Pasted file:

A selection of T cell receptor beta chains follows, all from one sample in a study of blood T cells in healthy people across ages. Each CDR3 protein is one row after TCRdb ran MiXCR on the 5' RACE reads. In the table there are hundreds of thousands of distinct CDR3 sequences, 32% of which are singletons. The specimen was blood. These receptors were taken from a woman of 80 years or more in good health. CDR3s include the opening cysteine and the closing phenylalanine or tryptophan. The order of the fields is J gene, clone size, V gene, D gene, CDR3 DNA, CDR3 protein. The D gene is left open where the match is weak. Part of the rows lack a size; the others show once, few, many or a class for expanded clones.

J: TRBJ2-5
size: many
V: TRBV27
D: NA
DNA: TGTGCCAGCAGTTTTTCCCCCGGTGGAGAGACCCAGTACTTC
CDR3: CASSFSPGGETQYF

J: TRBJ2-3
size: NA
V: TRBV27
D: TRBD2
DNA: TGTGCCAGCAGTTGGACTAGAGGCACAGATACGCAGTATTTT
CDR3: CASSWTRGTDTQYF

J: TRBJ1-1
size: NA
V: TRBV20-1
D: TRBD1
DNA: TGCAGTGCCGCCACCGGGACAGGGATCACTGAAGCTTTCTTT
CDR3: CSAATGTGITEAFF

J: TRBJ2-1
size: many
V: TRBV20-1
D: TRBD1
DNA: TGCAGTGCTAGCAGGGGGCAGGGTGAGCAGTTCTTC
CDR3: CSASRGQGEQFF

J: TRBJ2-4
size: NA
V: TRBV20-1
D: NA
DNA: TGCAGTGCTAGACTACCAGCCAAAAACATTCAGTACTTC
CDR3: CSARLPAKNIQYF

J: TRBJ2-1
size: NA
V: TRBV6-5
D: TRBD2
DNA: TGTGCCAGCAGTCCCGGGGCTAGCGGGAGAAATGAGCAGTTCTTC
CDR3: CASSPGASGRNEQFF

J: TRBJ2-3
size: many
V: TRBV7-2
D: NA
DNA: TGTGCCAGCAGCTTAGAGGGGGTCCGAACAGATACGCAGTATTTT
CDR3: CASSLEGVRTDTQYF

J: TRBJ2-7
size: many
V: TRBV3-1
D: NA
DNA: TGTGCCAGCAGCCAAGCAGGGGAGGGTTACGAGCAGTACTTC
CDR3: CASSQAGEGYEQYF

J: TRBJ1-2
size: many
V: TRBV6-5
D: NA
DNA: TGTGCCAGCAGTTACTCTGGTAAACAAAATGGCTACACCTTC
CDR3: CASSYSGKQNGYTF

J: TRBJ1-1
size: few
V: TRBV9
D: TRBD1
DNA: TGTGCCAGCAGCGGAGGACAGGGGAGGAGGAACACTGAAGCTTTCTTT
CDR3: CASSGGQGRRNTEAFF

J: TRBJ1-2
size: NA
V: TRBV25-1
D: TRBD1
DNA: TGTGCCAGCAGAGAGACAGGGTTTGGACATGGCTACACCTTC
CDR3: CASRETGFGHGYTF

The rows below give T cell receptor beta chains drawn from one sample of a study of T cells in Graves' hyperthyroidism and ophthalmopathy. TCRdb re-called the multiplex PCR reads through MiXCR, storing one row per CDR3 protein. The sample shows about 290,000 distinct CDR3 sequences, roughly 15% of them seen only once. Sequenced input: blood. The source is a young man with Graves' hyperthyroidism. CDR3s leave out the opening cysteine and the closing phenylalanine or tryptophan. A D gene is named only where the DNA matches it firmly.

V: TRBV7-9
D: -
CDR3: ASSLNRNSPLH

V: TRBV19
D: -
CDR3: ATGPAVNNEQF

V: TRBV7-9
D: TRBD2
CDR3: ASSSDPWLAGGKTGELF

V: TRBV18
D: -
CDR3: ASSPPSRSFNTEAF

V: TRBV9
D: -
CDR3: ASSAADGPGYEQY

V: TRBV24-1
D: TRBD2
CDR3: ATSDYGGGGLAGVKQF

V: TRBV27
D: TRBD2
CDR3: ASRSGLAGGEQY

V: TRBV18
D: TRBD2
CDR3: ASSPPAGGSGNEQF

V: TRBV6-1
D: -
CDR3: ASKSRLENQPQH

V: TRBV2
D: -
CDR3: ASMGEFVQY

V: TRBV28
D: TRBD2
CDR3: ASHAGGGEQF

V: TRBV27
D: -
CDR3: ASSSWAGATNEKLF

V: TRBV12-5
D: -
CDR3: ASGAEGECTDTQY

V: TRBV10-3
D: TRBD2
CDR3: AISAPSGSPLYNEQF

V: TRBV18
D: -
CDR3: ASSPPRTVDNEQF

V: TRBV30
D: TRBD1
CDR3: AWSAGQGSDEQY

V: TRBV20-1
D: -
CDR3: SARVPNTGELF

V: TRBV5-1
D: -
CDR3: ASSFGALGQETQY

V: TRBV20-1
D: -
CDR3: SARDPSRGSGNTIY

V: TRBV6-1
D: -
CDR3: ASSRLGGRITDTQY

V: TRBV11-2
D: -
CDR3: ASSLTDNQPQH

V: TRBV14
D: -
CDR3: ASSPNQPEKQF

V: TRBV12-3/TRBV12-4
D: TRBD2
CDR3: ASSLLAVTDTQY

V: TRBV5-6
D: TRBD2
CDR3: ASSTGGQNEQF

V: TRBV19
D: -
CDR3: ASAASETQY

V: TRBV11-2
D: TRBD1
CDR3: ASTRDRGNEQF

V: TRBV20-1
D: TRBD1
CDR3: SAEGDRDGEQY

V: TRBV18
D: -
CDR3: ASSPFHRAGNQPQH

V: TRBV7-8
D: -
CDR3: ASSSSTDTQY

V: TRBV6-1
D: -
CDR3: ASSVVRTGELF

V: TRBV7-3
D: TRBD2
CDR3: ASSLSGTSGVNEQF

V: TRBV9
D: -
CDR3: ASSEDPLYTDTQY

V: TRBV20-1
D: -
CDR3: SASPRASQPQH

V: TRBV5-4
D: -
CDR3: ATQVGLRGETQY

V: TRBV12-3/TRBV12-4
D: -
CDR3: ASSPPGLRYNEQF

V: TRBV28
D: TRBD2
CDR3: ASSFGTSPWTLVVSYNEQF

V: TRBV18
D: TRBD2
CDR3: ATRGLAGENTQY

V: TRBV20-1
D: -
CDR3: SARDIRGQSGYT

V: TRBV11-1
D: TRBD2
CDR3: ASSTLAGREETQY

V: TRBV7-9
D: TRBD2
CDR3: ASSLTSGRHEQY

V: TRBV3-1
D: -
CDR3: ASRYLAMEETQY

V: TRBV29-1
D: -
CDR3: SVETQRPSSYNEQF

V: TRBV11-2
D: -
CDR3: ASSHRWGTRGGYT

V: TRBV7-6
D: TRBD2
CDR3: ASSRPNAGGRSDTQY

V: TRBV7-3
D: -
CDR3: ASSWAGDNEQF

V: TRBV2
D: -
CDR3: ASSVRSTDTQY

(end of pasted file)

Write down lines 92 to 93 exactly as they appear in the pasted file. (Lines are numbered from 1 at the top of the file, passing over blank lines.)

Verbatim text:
CDR3: ASSPPAGGSGNEQF

V: TRBV6-1